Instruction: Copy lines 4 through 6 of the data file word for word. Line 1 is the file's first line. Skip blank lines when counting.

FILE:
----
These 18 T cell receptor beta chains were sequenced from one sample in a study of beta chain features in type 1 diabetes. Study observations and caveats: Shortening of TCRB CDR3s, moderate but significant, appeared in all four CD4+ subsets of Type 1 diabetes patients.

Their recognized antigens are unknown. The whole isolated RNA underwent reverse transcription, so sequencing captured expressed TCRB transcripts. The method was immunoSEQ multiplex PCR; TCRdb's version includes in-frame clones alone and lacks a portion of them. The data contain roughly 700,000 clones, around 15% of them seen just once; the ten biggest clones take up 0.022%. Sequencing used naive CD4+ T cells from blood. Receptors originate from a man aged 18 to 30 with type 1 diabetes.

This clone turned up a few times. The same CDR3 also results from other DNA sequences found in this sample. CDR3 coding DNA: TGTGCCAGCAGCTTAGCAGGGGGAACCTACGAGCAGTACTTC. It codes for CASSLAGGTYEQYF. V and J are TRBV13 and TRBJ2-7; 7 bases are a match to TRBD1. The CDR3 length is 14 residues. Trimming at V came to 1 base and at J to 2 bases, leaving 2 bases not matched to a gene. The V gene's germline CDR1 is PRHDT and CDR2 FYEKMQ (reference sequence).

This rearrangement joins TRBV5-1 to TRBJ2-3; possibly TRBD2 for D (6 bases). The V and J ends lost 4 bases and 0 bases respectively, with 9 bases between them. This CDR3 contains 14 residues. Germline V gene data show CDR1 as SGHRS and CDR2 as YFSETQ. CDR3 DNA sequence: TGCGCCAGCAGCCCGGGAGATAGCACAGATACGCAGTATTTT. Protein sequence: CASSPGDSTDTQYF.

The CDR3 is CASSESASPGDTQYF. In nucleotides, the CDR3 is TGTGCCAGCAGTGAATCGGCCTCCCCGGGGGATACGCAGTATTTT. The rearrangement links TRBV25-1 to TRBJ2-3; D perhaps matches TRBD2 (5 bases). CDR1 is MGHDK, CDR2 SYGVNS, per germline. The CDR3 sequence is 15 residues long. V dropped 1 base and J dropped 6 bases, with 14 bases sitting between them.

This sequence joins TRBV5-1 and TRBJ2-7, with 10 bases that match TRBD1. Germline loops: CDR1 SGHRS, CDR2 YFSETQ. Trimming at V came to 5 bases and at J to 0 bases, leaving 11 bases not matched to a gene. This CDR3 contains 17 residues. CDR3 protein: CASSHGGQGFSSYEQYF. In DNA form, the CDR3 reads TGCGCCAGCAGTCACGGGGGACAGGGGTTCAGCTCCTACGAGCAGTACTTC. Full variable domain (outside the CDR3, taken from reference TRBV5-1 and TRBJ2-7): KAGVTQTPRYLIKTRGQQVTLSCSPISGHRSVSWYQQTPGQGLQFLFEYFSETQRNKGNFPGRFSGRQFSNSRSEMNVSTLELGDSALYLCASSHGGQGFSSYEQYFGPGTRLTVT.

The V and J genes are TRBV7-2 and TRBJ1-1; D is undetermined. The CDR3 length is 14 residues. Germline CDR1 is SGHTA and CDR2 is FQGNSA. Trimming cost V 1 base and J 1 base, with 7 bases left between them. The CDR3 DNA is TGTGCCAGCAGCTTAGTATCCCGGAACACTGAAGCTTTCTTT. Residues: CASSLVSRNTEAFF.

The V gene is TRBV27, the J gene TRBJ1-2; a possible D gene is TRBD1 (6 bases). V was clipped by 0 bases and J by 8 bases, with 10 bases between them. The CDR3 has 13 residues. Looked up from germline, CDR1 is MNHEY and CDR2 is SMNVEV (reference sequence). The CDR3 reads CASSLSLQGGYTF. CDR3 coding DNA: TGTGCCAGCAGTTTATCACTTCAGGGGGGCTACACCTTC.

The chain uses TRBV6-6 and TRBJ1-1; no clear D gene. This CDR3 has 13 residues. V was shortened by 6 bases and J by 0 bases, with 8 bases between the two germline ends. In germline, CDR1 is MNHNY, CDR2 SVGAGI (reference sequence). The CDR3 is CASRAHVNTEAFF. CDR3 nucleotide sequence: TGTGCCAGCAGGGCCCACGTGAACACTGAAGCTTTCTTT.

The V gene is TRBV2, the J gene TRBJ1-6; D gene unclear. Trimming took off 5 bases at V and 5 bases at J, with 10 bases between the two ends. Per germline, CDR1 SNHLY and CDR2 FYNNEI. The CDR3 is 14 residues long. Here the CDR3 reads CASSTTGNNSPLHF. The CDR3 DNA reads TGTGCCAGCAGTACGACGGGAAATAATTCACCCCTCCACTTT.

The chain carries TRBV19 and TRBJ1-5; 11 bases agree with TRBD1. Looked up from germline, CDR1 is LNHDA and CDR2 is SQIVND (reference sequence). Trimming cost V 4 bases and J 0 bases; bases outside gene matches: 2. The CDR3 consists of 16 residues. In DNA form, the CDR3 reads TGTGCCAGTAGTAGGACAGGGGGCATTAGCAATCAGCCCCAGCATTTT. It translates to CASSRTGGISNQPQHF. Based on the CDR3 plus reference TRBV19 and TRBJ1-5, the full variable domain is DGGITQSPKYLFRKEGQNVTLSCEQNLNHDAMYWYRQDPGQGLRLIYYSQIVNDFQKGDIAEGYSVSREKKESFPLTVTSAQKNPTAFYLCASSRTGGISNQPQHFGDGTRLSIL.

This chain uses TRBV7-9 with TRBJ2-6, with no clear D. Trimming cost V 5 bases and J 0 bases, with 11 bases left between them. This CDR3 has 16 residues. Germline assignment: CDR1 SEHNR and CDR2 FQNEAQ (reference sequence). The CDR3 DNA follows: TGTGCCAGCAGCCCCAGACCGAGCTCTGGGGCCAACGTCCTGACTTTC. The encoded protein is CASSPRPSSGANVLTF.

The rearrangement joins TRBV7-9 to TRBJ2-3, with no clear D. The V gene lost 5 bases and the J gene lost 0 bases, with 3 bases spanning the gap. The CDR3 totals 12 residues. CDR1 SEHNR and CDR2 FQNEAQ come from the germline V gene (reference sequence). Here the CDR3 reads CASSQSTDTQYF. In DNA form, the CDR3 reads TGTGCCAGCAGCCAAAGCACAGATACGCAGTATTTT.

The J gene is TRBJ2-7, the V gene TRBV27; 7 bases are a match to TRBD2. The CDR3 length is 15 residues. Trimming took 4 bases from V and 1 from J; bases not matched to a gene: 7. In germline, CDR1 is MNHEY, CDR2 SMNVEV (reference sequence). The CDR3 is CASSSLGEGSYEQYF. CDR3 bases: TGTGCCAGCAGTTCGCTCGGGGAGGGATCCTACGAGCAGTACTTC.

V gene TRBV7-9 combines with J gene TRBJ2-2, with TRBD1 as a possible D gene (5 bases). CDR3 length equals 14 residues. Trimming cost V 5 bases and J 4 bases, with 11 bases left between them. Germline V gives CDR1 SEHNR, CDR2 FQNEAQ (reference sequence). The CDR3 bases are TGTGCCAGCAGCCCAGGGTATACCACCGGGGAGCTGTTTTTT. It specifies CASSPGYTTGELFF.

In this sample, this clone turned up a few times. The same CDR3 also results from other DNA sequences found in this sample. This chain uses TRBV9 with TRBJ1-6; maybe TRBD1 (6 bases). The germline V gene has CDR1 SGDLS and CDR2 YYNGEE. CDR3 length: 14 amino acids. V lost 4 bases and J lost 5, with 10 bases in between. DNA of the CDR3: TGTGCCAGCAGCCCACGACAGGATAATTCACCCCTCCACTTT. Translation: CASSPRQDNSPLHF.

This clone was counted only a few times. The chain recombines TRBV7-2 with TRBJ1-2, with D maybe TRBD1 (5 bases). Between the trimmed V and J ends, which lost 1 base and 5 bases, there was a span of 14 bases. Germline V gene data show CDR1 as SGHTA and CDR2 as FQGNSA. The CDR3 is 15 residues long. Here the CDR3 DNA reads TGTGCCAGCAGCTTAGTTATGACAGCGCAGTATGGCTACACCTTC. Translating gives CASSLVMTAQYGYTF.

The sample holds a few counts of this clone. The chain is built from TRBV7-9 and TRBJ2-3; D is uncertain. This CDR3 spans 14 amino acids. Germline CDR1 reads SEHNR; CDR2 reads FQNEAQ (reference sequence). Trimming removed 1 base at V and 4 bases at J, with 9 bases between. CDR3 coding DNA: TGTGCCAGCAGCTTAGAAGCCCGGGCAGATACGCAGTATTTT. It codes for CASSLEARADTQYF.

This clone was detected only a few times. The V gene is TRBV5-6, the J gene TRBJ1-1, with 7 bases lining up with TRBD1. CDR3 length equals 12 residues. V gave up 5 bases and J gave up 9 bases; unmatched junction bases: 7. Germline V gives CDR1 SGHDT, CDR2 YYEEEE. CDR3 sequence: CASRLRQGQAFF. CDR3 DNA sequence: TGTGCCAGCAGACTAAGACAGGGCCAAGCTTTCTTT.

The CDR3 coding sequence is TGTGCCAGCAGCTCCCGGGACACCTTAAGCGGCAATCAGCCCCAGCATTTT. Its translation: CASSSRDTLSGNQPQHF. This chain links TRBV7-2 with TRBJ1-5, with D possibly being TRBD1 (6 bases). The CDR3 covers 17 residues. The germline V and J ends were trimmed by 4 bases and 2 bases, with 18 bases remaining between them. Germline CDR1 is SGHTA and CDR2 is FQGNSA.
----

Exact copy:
This rearrangement joins TRBV5-1 to TRBJ2-3; possibly TRBD2 for D (6 bases). The V and J ends lost 4 bases and 0 bases respectively, with 9 bases between them. This CDR3 contains 14 residues. Germline V gene data show CDR1 as SGHRS and CDR2 as YFSETQ. CDR3 DNA sequence: TGCGCCAGCAGCCCGGGAGATAGCACAGATACGCAGTATTTT. Protein sequence: CASSPGDSTDTQYF.

The CDR3 is CASSESASPGDTQYF. In nucleotides, the CDR3 is TGTGCCAGCAGTGAATCGGCCTCCCCGGGGGATACGCAGTATTTT. The rearrangement links TRBV25-1 to TRBJ2-3; D perhaps matches TRBD2 (5 bases). CDR1 is MGHDK, CDR2 SYGVNS, per germline. The CDR3 sequence is 15 residues long. V dropped 1 base and J dropped 6 bases, with 14 bases sitting between them.

This sequence joins TRBV5-1 and TRBJ2-7, with 10 bases that match TRBD1. Germline loops: CDR1 SGHRS, CDR2 YFSETQ. Trimming at V came to 5 bases and at J to 0 bases, leaving 11 bases not matched to a gene. This CDR3 contains 17 residues. CDR3 protein: CASSHGGQGFSSYEQYF. In DNA form, the CDR3 reads TGCGCCAGCAGTCACGGGGGACAGGGGTTCAGCTCCTACGAGCAGTACTTC. Full variable domain (outside the CDR3, taken from reference TRBV5-1 and TRBJ2-7): KAGVTQTPRYLIKTRGQQVTLSCSPISGHRSVSWYQQTPGQGLQFLFEYFSETQRNKGNFPGRFSGRQFSNSRSEMNVSTLELGDSALYLCASSHGGQGFSSYEQYFGPGTRLTVT.